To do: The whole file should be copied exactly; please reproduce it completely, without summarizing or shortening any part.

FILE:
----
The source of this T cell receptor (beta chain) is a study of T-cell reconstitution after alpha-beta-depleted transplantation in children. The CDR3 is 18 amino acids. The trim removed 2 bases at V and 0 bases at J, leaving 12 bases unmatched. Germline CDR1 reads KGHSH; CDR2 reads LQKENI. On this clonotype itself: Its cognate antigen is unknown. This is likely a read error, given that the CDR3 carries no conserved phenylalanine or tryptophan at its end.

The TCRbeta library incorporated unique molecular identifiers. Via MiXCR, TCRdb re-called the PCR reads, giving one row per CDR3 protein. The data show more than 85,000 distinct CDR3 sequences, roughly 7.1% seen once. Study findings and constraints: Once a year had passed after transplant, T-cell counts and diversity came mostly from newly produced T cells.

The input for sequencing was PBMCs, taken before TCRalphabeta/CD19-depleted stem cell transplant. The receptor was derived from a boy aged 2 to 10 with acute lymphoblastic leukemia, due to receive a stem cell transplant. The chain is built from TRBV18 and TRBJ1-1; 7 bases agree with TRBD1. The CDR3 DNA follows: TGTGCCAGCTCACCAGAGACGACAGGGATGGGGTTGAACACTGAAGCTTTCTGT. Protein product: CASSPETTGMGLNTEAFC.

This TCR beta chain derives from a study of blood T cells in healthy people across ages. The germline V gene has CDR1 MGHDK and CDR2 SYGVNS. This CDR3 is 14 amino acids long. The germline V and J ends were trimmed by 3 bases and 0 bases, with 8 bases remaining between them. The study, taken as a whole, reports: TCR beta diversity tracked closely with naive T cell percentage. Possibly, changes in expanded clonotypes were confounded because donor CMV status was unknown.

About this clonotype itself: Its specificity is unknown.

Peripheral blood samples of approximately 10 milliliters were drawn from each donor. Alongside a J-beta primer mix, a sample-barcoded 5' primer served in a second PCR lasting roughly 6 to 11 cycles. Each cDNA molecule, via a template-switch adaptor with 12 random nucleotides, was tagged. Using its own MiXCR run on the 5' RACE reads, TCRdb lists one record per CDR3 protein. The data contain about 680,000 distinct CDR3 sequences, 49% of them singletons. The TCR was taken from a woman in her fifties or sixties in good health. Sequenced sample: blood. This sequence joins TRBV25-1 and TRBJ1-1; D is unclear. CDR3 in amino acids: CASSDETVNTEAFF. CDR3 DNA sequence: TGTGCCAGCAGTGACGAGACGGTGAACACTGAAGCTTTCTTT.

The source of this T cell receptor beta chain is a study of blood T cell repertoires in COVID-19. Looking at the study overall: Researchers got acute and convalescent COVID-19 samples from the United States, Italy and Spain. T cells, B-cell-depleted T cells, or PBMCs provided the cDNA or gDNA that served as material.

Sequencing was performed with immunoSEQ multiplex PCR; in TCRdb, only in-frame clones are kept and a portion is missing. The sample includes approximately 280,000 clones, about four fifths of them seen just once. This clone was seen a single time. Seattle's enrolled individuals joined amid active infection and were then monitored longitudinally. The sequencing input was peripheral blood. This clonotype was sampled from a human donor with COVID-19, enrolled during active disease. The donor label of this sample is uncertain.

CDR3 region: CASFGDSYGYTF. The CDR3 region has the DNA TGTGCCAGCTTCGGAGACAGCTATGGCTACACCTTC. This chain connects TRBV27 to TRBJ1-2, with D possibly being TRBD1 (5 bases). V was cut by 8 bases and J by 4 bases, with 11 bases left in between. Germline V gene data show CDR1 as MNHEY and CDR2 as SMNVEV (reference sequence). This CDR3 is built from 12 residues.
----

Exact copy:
The source of this T cell receptor (beta chain) is a study of T-cell reconstitution after alpha-beta-depleted transplantation in children. The CDR3 is 18 amino acids. The trim removed 2 bases at V and 0 bases at J, leaving 12 bases unmatched. Germline CDR1 reads KGHSH; CDR2 reads LQKENI. On this clonotype itself: Its cognate antigen is unknown. This is likely a read error, given that the CDR3 carries no conserved phenylalanine or tryptophan at its end.

The TCRbeta library incorporated unique molecular identifiers. Via MiXCR, TCRdb re-called the PCR reads, giving one row per CDR3 protein. The data show more than 85,000 distinct CDR3 sequences, roughly 7.1% seen once. Study findings and constraints: Once a year had passed after transplant, T-cell counts and diversity came mostly from newly produced T cells.

The input for sequencing was PBMCs, taken before TCRalphabeta/CD19-depleted stem cell transplant. The receptor was derived from a boy aged 2 to 10 with acute lymphoblastic leukemia, due to receive a stem cell transplant. The chain is built from TRBV18 and TRBJ1-1; 7 bases agree with TRBD1. The CDR3 DNA follows: TGTGCCAGCTCACCAGAGACGACAGGGATGGGGTTGAACACTGAAGCTTTCTGT. Protein product: CASSPETTGMGLNTEAFC.

This TCR beta chain derives from a study of blood T cells in healthy people across ages. The germline V gene has CDR1 MGHDK and CDR2 SYGVNS. This CDR3 is 14 amino acids long. The germline V and J ends were trimmed by 3 bases and 0 bases, with 8 bases remaining between them. The study, taken as a whole, reports: TCR beta diversity tracked closely with naive T cell percentage. Possibly, changes in expanded clonotypes were confounded because donor CMV status was unknown.

About this clonotype itself: Its specificity is unknown.

Peripheral blood samples of approximately 10 milliliters were drawn from each donor. Alongside a J-beta primer mix, a sample-barcoded 5' primer served in a second PCR lasting roughly 6 to 11 cycles. Each cDNA molecule, via a template-switch adaptor with 12 random nucleotides, was tagged. Using its own MiXCR run on the 5' RACE reads, TCRdb lists one record per CDR3 protein. The data contain about 680,000 distinct CDR3 sequences, 49% of them singletons. The TCR was taken from a woman in her fifties or sixties in good health. Sequenced sample: blood. This sequence joins TRBV25-1 and TRBJ1-1; D is unclear. CDR3 in amino acids: CASSDETVNTEAFF. CDR3 DNA sequence: TGTGCCAGCAGTGACGAGACGGTGAACACTGAAGCTTTCTTT.

The source of this T cell receptor beta chain is a study of blood T cell repertoires in COVID-19. Looking at the study overall: Researchers got acute and convalescent COVID-19 samples from the United States, Italy and Spain. T cells, B-cell-depleted T cells, or PBMCs provided the cDNA or gDNA that served as material.

Sequencing was performed with immunoSEQ multiplex PCR; in TCRdb, only in-frame clones are kept and a portion is missing. The sample includes approximately 280,000 clones, about four fifths of them seen just once. This clone was seen a single time. Seattle's enrolled individuals joined amid active infection and were then monitored longitudinally. The sequencing input was peripheral blood. This clonotype was sampled from a human donor with COVID-19, enrolled during active disease. The donor label of this sample is uncertain.

CDR3 region: CASFGDSYGYTF. The CDR3 region has the DNA TGTGCCAGCTTCGGAGACAGCTATGGCTACACCTTC. This chain connects TRBV27 to TRBJ1-2, with D possibly being TRBD1 (5 bases). V was cut by 8 bases and J by 4 bases, with 11 bases left in between. Germline V gene data show CDR1 as MNHEY and CDR2 as SMNVEV (reference sequence). This CDR3 is built from 12 residues.